sol3 is checked by-hand for other platforms as well, including Android-based builds with GCC and iOS-based builds out of XCode with Apple-clang. It should work on both of these platforms, so long as you have the proper standards flags.

Creating a single header

You can grab a single header (and the single forward header) out of the library here. For stable version, check the releases tab on GitHub for a provided single header file for maximum ease of use. A script called single.py is provided in the repository if there's some bleeding edge change that hasn't been published on the releases page. You can run this script to create a single file version of the library so you can only include that part of it. Check single.py --help for more info.

If you use CMake, you can also configure and generate a project that will generate the sol2_single_header for you. You can also include the project using CMake. Run CMake for more details. Thanks @Nava2, @alkino, @mrgreywater and others for help with making the CMake build a reality.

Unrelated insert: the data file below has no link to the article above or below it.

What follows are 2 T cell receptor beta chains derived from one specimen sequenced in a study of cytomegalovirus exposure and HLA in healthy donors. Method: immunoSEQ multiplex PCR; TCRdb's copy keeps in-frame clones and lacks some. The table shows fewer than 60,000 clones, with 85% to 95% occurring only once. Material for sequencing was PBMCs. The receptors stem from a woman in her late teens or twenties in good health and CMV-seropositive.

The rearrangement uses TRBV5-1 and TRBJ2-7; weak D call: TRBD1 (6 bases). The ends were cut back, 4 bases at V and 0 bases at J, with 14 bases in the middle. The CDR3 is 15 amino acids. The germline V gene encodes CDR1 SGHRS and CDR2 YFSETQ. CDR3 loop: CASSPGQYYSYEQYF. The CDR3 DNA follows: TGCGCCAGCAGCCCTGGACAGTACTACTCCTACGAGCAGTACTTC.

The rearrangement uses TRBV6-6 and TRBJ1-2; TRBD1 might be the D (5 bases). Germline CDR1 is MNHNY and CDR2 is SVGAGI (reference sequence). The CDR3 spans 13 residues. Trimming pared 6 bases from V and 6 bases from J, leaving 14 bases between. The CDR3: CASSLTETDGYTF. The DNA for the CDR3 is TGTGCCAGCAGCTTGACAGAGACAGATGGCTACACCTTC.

Running the Tests

Testing on Travis-CI and Appveyor use CMake. You can generate the tests by running CMake and configuring SOL2_TESTS, SOL2_TESTS_SINGLE, SOL2_TESTS_EXAMPLES, and SOL2_EXAMPLES to be on. Make sure SOL2_SINGLE is also on.

You will need any flavor of python3 and an available compiler. The testing suite will build its own version of Lua and LuaJIT, so you do not have to provide one (you may provide one with the LUA_LOCAL_DIR variable).

License

sol2 is distributed with an MIT License. You can see LICENSE.txt for more info.

If you need a custom solution, feel free to contact me.


*Note that all licence references and agreements mentioned in the sol2 README section above are relevant to that project's source code only.